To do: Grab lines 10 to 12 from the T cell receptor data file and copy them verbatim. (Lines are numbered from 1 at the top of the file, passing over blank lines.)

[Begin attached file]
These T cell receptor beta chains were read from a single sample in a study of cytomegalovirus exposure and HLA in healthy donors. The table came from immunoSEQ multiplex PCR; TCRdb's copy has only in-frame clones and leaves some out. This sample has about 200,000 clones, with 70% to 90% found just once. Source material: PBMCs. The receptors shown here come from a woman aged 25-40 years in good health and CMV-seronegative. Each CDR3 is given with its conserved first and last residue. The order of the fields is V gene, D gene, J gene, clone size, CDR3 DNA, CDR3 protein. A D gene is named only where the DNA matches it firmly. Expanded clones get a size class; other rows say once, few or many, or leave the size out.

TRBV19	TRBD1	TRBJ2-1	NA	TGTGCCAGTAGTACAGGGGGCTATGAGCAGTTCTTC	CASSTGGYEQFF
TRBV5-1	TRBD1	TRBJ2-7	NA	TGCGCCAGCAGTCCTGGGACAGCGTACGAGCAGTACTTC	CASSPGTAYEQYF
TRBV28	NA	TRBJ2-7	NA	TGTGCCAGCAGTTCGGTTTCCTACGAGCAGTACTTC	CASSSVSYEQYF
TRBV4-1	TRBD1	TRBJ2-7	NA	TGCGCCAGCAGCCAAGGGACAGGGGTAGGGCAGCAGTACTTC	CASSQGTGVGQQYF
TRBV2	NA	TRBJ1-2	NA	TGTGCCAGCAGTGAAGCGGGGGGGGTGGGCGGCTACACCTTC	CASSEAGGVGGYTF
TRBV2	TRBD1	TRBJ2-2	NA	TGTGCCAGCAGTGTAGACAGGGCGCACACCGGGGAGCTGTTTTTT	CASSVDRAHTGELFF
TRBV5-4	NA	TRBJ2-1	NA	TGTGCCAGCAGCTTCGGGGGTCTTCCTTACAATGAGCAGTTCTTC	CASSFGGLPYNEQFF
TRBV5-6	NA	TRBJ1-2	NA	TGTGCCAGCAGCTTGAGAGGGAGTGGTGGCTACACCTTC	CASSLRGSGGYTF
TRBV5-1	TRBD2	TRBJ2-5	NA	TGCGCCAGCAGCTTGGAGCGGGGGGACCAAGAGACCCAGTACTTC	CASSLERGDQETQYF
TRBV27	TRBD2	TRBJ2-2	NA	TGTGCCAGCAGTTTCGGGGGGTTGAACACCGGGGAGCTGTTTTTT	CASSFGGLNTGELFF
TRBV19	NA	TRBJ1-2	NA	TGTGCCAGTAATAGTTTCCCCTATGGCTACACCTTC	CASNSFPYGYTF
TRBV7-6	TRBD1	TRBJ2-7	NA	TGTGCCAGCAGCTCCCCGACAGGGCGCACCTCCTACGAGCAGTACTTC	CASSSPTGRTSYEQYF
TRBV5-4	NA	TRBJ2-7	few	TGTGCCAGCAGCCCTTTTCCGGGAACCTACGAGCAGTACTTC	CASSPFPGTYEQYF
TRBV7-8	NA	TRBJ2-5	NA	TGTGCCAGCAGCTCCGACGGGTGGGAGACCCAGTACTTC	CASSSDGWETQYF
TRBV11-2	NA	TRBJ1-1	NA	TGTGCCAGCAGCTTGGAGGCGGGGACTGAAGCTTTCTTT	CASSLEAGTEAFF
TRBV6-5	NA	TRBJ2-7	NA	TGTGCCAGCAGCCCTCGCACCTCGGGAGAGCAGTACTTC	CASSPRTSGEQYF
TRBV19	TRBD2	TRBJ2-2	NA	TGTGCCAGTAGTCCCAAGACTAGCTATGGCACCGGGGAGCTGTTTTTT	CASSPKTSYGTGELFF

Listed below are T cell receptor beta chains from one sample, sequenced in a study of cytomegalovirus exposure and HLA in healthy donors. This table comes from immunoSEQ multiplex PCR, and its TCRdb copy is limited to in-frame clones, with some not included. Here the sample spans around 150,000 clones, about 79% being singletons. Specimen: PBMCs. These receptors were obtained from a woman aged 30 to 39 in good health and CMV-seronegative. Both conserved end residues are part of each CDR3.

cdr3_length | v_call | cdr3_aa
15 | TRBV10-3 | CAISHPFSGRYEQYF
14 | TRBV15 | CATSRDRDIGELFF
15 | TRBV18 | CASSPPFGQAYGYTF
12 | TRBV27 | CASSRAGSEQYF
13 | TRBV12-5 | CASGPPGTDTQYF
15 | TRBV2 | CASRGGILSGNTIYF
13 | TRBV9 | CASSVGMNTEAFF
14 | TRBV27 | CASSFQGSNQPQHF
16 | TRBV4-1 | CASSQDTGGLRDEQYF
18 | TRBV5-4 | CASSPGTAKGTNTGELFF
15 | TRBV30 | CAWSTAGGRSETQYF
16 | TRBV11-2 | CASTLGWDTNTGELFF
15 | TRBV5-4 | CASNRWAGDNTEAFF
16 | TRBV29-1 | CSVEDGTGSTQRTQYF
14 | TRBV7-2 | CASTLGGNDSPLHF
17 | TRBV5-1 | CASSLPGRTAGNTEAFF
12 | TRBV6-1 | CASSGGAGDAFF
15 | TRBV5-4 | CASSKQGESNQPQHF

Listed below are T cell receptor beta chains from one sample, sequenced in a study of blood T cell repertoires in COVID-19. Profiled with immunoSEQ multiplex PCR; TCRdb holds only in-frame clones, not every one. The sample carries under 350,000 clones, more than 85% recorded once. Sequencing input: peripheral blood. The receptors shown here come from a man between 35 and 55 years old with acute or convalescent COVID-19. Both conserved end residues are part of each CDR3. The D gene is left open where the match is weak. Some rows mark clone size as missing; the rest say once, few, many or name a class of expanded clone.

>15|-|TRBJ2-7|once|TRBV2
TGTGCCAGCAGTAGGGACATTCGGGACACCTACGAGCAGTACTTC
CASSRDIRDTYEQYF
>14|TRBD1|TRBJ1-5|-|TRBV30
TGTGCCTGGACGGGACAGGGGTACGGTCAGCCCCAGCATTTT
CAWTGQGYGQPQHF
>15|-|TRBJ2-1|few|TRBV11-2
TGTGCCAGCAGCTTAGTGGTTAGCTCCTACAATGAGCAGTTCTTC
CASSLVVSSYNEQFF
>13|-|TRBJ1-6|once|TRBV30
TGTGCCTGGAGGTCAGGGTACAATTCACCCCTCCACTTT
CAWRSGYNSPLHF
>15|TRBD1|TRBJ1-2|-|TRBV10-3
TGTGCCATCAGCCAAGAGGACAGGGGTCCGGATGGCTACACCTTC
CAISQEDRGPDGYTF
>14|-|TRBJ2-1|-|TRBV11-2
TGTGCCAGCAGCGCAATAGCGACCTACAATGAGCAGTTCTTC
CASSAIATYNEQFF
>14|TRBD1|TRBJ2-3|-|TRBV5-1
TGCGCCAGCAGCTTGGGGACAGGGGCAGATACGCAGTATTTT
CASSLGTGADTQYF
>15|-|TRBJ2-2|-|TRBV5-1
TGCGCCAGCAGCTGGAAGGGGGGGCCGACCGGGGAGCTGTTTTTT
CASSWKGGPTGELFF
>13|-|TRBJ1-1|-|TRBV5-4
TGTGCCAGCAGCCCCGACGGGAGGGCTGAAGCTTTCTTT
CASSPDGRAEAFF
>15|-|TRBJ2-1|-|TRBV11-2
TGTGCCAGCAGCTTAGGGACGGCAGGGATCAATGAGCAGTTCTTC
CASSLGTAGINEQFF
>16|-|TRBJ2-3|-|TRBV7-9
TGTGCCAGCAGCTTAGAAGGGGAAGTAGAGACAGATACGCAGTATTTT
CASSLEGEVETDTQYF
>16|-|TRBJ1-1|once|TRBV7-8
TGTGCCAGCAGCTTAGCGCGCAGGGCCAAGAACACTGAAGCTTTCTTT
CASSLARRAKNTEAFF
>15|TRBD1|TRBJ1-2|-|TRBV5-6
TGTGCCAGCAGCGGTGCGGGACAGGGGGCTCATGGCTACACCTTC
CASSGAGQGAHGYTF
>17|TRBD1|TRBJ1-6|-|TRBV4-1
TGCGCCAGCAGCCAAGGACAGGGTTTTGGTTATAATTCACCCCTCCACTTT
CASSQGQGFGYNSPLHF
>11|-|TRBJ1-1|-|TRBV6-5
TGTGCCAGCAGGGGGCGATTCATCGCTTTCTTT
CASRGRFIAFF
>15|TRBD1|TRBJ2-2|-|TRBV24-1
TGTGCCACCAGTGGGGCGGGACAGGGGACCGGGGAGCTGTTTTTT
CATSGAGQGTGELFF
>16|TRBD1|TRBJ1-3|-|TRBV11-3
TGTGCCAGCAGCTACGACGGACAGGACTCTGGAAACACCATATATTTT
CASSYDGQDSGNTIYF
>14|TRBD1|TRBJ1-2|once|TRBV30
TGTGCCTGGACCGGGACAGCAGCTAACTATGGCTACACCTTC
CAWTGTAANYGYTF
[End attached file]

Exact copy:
TRBV5-1	TRBD2	TRBJ2-5	NA	TGCGCCAGCAGCTTGGAGCGGGGGGACCAAGAGACCCAGTACTTC	CASSLERGDQETQYF
TRBV27	TRBD2	TRBJ2-2	NA	TGTGCCAGCAGTTTCGGGGGGTTGAACACCGGGGAGCTGTTTTTT	CASSFGGLNTGELFF
TRBV19	NA	TRBJ1-2	NA	TGTGCCAGTAATAGTTTCCCCTATGGCTACACCTTC	CASNSFPYGYTF